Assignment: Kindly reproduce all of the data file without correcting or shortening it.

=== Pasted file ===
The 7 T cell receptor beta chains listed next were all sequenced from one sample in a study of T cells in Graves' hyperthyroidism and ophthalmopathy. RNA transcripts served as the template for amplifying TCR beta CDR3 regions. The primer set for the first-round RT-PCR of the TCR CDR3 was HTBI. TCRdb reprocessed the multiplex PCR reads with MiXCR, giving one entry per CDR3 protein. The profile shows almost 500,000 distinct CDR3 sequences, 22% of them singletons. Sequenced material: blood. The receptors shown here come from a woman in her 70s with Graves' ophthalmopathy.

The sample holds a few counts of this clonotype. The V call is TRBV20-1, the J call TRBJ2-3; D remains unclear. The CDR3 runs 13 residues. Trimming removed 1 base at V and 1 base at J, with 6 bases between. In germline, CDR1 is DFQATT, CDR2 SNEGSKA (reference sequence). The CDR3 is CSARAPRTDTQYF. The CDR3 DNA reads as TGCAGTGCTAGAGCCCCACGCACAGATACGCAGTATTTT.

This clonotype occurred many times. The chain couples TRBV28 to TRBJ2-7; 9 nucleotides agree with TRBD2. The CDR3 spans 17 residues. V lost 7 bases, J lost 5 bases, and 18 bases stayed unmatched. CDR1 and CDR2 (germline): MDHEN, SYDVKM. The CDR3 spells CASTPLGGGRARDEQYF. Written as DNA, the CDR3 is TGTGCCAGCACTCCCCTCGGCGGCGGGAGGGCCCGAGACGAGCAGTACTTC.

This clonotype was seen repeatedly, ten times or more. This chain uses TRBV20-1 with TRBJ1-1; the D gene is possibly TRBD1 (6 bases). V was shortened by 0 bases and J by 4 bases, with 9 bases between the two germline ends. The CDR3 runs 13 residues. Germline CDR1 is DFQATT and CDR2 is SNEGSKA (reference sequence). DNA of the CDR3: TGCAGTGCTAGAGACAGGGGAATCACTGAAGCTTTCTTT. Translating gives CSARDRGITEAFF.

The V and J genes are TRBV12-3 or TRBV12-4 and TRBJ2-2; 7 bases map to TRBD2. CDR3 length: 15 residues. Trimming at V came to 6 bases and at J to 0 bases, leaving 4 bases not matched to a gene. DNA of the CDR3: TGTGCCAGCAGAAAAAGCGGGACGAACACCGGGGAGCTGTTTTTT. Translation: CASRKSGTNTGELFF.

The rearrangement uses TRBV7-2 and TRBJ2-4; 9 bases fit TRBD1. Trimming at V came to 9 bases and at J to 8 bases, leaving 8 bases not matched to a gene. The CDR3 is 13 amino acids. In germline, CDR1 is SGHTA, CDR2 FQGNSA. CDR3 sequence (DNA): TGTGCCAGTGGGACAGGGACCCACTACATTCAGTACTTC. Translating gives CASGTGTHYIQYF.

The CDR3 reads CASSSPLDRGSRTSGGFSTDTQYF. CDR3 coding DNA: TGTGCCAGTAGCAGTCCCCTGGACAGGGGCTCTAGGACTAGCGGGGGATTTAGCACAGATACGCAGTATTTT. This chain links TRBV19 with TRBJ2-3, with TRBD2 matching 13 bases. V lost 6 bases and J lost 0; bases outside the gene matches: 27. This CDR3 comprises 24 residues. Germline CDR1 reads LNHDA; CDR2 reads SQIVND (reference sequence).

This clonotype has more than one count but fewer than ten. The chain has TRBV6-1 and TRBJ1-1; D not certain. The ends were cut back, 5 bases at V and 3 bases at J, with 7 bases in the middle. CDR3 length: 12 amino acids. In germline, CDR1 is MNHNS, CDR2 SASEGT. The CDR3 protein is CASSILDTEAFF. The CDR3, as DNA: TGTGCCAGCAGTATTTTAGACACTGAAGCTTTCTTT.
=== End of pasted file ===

The 7 T cell receptor beta chains listed next were all sequenced from one sample in a study of T cells in Graves' hyperthyroidism and ophthalmopathy. RNA transcripts served as the template for amplifying TCR beta CDR3 regions. The primer set for the first-round RT-PCR of the TCR CDR3 was HTBI. TCRdb reprocessed the multiplex PCR reads with MiXCR, giving one entry per CDR3 protein. The profile shows almost 500,000 distinct CDR3 sequences, 22% of them singletons. Sequenced material: blood. The receptors shown here come from a woman in her 70s with Graves' ophthalmopathy.

The sample holds a few counts of this clonotype. The V call is TRBV20-1, the J call TRBJ2-3; D remains unclear. The CDR3 runs 13 residues. Trimming removed 1 base at V and 1 base at J, with 6 bases between. In germline, CDR1 is DFQATT, CDR2 SNEGSKA (reference sequence). The CDR3 is CSARAPRTDTQYF. The CDR3 DNA reads as TGCAGTGCTAGAGCCCCACGCACAGATACGCAGTATTTT.

This clonotype occurred many times. The chain couples TRBV28 to TRBJ2-7; 9 nucleotides agree with TRBD2. The CDR3 spans 17 residues. V lost 7 bases, J lost 5 bases, and 18 bases stayed unmatched. CDR1 and CDR2 (germline): MDHEN, SYDVKM. The CDR3 spells CASTPLGGGRARDEQYF. Written as DNA, the CDR3 is TGTGCCAGCACTCCCCTCGGCGGCGGGAGGGCCCGAGACGAGCAGTACTTC.

This clonotype was seen repeatedly, ten times or more. This chain uses TRBV20-1 with TRBJ1-1; the D gene is possibly TRBD1 (6 bases). V was shortened by 0 bases and J by 4 bases, with 9 bases between the two germline ends. The CDR3 runs 13 residues. Germline CDR1 is DFQATT and CDR2 is SNEGSKA (reference sequence). DNA of the CDR3: TGCAGTGCTAGAGACAGGGGAATCACTGAAGCTTTCTTT. Translating gives CSARDRGITEAFF.

The V and J genes are TRBV12-3 or TRBV12-4 and TRBJ2-2; 7 bases map to TRBD2. CDR3 length: 15 residues. Trimming at V came to 6 bases and at J to 0 bases, leaving 4 bases not matched to a gene. DNA of the CDR3: TGTGCCAGCAGAAAAAGCGGGACGAACACCGGGGAGCTGTTTTTT. Translation: CASRKSGTNTGELFF.

The rearrangement uses TRBV7-2 and TRBJ2-4; 9 bases fit TRBD1. Trimming at V came to 9 bases and at J to 8 bases, leaving 8 bases not matched to a gene. The CDR3 is 13 amino acids. In germline, CDR1 is SGHTA, CDR2 FQGNSA. CDR3 sequence (DNA): TGTGCCAGTGGGACAGGGACCCACTACATTCAGTACTTC. Translating gives CASGTGTHYIQYF.

The CDR3 reads CASSSPLDRGSRTSGGFSTDTQYF. CDR3 coding DNA: TGTGCCAGTAGCAGTCCCCTGGACAGGGGCTCTAGGACTAGCGGGGGATTTAGCACAGATACGCAGTATTTT. This chain links TRBV19 with TRBJ2-3, with TRBD2 matching 13 bases. V lost 6 bases and J lost 0; bases outside the gene matches: 27. This CDR3 comprises 24 residues. Germline CDR1 reads LNHDA; CDR2 reads SQIVND (reference sequence).

This clonotype has more than one count but fewer than ten. The chain has TRBV6-1 and TRBJ1-1; D not certain. The ends were cut back, 5 bases at V and 3 bases at J, with 7 bases in the middle. CDR3 length: 12 amino acids. In germline, CDR1 is MNHNS, CDR2 SASEGT. The CDR3 protein is CASSILDTEAFF. The CDR3, as DNA: TGTGCCAGCAGTATTTTAGACACTGAAGCTTTCTTT.